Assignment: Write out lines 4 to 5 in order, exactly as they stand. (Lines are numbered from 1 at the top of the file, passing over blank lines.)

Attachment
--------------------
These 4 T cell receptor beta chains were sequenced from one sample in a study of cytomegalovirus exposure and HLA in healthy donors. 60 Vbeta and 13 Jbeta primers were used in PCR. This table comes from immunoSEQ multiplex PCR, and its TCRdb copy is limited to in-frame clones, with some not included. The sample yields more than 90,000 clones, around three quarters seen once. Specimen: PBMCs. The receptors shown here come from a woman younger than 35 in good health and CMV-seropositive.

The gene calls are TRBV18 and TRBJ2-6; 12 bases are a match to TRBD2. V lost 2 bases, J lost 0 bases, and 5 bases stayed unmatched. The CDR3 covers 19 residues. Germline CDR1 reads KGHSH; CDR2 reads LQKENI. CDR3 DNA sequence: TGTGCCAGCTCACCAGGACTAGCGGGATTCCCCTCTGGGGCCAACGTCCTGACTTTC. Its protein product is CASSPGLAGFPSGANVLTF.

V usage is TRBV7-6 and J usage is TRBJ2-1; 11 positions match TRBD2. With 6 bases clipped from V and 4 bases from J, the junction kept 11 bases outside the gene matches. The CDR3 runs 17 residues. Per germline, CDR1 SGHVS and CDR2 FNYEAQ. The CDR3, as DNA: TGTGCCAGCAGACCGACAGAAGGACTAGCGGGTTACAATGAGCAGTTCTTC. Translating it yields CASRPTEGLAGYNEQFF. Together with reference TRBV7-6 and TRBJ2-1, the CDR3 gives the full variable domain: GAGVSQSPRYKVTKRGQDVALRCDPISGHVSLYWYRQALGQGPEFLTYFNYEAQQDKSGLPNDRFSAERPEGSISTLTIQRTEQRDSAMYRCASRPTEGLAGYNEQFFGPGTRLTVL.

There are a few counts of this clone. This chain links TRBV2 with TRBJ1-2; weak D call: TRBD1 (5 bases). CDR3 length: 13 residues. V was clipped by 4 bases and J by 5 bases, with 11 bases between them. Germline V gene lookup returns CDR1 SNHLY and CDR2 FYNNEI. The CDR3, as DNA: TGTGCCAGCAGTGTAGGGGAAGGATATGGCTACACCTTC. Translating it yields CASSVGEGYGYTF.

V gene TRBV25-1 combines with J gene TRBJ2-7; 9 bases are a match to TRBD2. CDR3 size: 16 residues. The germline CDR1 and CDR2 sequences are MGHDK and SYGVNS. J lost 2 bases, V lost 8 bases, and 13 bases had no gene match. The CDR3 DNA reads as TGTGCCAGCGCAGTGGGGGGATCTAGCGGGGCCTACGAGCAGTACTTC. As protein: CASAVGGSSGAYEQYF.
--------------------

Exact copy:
There are a few counts of this clone. This chain links TRBV2 with TRBJ1-2; weak D call: TRBD1 (5 bases). CDR3 length: 13 residues. V was clipped by 4 bases and J by 5 bases, with 11 bases between them. Germline V gene lookup returns CDR1 SNHLY and CDR2 FYNNEI. The CDR3, as DNA: TGTGCCAGCAGTGTAGGGGAAGGATATGGCTACACCTTC. Translating it yields CASSVGEGYGYTF.

V gene TRBV25-1 combines with J gene TRBJ2-7; 9 bases are a match to TRBD2. CDR3 size: 16 residues. The germline CDR1 and CDR2 sequences are MGHDK and SYGVNS. J lost 2 bases, V lost 8 bases, and 13 bases had no gene match. The CDR3 DNA reads as TGTGCCAGCGCAGTGGGGGGATCTAGCGGGGCCTACGAGCAGTACTTC. As protein: CASAVGGSSGAYEQYF.